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On the Way   The Rt. Rev. Audrey Scanlan
light

 

 

Every morning, I sit in the big comfy chair in the corner of the living room and light a small votive candle. I put the candle in the center of a porcelain bowl that has a wide reach and gently sloping sides, where the light of the small flame is illuminated and magnified by the simple geometry of the reflective surfaces.

 

I sit (as the coffee brews) and mediate on this light, the shadows around it, and the darkness in the corners of the room. It’s easy to dwell in the darkness and the shadows-  thinking about the things that worry me, overwhelm me, cause me to dread… and I work to focus, instead, on the steady flame of the candle, offering hope, peace, and promise.

 

It seems to me, as I drive around our neighborhoods this Advent, that there are more Christmas lights than ever in front yards, on front porches, and decorating roofs, trees, and hedges.  I wonder if these displays are a defiant shout-out against the gloom and despair that is growing in our country:  the increasing political divide that threatens progress, the unveiling of rampant sexual misconduct and abuse in all corners of our culture, and the precarious state of the wellbeing of the poor, elderly and immigrants in our country, to name a few dark corners of our common life.  The lights seem to call out that there is hope, there is joy, there is salvation and we will have it- we will not allow the hope in our hearts be extinguished; in fact, we will shine that light- the light of hope and peace and promise- as brightly as we can, as brightly as our 50 foot extension cords and super-max LED lights will allow because, we are like the wise bridesmaids, who stand at the door with trimmed lamps and  plenty of oil, and wait for the Captain of our Salvation to arrive, bringing the light of eternal glory.

 

This week’s gospel features more about John, whom, we hear, is “not the light, but…came to testify to the light.” (John 1:8)

 

I wonder how we are called to testify to the light of Christ in our surroundings.  Stringing yards and yards of tiny red and green and blue and purple lights is one way.  Bringing light, bearing the light of Christ to another, is another way.  An individual act of kindness may seem to be of lower wattage,  and maybe less glitzy, but it is powerful.  Look at the difference that many individual votes made in Alabama this week, joining together to shine a bright light of justice in the dark corner of oppression and abuse.  The recent #metoo movement is a bringing to light ages of indiscretion and claiming that there can be another way to live in community that is honorable and worthy.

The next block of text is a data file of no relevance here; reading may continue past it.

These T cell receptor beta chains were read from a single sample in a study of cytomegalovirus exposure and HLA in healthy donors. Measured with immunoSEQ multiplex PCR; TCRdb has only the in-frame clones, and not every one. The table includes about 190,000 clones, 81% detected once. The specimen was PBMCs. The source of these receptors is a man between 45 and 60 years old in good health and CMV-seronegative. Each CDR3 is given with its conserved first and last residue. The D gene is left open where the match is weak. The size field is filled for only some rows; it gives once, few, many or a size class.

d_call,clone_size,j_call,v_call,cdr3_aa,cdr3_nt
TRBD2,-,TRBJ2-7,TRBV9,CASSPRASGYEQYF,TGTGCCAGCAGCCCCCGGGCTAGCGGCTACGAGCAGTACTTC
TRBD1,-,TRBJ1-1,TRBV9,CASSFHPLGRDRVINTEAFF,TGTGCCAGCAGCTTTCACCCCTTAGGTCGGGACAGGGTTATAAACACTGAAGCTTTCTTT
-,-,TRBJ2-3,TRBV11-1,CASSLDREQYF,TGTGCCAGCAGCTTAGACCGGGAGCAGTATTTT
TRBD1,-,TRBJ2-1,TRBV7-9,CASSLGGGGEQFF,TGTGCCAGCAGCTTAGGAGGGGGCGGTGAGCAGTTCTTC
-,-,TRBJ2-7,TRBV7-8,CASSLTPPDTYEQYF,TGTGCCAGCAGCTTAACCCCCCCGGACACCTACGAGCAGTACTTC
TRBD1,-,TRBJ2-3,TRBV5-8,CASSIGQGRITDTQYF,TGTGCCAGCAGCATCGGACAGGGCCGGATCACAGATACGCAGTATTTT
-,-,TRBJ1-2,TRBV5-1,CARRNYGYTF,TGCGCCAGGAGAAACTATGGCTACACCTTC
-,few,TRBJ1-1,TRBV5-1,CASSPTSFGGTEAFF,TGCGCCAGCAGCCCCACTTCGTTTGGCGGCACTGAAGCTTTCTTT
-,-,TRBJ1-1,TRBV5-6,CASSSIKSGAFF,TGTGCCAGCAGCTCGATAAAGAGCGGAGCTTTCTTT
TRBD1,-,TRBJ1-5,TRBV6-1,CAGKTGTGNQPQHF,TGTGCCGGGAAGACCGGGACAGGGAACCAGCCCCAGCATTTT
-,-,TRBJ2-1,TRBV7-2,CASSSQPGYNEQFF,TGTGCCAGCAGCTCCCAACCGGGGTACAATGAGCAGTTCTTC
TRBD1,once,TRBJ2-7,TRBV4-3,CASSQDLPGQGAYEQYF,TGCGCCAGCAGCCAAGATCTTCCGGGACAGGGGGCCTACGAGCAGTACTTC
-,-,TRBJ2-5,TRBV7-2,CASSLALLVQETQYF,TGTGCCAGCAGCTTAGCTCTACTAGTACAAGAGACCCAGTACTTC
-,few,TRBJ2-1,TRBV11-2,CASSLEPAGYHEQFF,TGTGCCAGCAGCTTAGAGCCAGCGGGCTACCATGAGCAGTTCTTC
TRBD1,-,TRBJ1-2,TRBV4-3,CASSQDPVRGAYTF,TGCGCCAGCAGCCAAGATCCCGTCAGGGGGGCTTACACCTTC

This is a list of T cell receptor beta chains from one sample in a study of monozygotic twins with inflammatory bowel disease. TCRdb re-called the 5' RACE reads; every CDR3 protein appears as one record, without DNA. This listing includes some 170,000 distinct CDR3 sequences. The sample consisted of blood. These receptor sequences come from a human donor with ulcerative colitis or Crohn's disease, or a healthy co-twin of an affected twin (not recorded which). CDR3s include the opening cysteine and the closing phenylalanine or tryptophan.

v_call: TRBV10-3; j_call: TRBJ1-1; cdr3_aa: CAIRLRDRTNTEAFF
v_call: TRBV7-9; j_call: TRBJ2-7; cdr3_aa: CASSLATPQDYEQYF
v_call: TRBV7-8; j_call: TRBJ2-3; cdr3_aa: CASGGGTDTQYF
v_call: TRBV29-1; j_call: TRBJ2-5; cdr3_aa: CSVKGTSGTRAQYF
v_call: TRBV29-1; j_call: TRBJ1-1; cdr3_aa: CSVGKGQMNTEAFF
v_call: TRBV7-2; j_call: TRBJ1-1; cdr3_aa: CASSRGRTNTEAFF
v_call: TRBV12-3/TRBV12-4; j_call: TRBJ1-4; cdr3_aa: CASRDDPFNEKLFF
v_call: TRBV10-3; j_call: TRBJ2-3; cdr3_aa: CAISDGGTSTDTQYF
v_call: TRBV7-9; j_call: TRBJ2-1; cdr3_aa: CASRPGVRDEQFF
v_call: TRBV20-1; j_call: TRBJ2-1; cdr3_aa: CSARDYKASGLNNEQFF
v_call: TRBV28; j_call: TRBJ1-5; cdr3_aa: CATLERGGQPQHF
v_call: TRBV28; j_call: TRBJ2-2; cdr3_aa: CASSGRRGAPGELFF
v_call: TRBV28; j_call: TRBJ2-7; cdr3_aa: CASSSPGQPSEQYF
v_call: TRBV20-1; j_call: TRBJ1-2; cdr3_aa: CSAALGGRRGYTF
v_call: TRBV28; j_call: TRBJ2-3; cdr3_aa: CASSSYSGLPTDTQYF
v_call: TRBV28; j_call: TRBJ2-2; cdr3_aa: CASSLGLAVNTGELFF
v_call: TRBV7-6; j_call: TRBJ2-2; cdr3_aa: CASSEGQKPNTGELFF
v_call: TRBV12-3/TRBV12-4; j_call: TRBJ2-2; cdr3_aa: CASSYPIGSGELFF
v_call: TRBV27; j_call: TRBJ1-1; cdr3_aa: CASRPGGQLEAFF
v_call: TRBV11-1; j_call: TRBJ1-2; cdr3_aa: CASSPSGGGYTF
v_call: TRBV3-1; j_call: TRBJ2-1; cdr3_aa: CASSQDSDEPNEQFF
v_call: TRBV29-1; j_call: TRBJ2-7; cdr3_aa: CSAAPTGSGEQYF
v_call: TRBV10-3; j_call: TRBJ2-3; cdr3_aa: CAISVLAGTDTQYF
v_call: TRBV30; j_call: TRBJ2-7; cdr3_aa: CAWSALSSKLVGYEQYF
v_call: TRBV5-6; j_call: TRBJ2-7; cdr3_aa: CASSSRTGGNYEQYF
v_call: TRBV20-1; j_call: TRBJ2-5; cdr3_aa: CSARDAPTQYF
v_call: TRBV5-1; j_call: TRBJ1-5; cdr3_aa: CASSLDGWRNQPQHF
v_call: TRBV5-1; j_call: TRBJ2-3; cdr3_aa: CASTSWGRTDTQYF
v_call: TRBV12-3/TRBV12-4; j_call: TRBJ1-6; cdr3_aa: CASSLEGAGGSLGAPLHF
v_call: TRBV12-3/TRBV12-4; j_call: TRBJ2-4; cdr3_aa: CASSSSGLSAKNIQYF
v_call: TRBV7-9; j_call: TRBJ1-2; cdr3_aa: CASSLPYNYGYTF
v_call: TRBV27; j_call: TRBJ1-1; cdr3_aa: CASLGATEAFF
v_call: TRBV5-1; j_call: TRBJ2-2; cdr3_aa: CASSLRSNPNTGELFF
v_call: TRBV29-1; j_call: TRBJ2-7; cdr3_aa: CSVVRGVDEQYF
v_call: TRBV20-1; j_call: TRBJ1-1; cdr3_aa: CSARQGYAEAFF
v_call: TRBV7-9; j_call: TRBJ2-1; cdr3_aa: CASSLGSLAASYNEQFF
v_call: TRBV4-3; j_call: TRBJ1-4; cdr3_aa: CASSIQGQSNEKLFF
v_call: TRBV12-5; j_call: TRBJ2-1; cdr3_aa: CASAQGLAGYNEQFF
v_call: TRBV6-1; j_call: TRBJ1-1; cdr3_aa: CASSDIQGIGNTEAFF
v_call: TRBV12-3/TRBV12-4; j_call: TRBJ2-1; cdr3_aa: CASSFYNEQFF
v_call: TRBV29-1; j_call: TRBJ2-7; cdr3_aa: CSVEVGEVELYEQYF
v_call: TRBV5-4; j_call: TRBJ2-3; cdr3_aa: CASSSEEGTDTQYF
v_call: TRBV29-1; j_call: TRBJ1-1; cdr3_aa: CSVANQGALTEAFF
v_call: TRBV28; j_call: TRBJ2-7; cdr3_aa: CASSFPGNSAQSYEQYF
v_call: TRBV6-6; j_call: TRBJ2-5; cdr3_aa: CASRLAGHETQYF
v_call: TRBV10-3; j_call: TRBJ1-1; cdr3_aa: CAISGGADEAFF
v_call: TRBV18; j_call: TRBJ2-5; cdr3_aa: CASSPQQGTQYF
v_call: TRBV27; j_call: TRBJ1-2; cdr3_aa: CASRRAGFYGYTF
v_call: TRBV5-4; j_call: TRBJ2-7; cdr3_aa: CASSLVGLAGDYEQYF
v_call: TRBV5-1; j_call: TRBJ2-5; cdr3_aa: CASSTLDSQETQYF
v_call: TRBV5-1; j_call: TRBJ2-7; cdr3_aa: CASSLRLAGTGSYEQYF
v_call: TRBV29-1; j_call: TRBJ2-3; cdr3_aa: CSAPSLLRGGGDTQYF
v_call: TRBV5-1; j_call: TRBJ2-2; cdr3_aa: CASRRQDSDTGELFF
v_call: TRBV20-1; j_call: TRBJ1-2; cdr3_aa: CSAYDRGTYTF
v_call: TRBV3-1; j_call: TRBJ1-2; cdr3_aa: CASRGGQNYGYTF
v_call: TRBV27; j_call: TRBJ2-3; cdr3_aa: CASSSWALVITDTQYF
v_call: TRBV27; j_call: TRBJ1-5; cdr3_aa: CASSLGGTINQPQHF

How do you bring light in this season? Is it by making an extra gift to your favorite charity?  Performing an act of kindness for a neighbor? Offering gratitude to someone who is overlooked and unthanked? Or, perhaps, being bold enough to speak up and speak out about the #metoo moments in your own life, shining light on a painful past in hope of a just and more peaceful future?  This week I read about the death of a 15 year old boy in Massachusetts who took his own life in response to bullying that he received from his peers.  How can we, as bearers of Christ’s light, offer hope to those who are in such despair, such darkness, that they cannot see hope?  Bring the light.  Bear it into the world for healing and wholeness.

 

 

Join John as a herald of the Good News that the darkness will not overcome us, and that the brilliance of God’s glory, hope and peace is available to us all.

 

It is probably no mistake that twice in the past two weeks, the folk song “this little light of mine” has been featured in the liturgy of the churches where I’ve worshipped.   We need the light. Bring it.  Bear it.

 

 

 

Christ is the world’s true light, its captain of Salvation

The daystar clear and bright,

Of every race and nation;

New life, new hope awakes,

For all who own His sway:

Freedom her bondage breaks,

And night is turned to day.

 

George Wallace Briggs 1931. Tune: St. Joan by: Percy E B Coller 1941.

 

 

And, here’s an uplifting version of This Little Light of Mine (attrib: Harry Dixon Loews, 1920) performed by the Soweto Gospel Choir

 

1 thought on “light”

  1. Carlton F Kelley says:

    Thank you so much. The world’s darkness can be overwhelming. The child who took is own life this week reminded me on the number of people in my family who took their lives because they had come to believe that nothing would be better for them. One was a cousin who was gay, another an aunt in a badly failed marriage. And then there are those loved ones who drink themselves to death out of despair, unable to cope with deeply buried pain. I thought of my flirtation with despair until I discovered, lately and belatedly, that I am truly, completely and fully loved by God through Jesus Christ in the power of the Holy Spirit. I think we need to remember and remember and remember that even in the dark there is God, there is light. That realization, of course, must involve the active participation of a loving community who is able to see light when individuals cannot.

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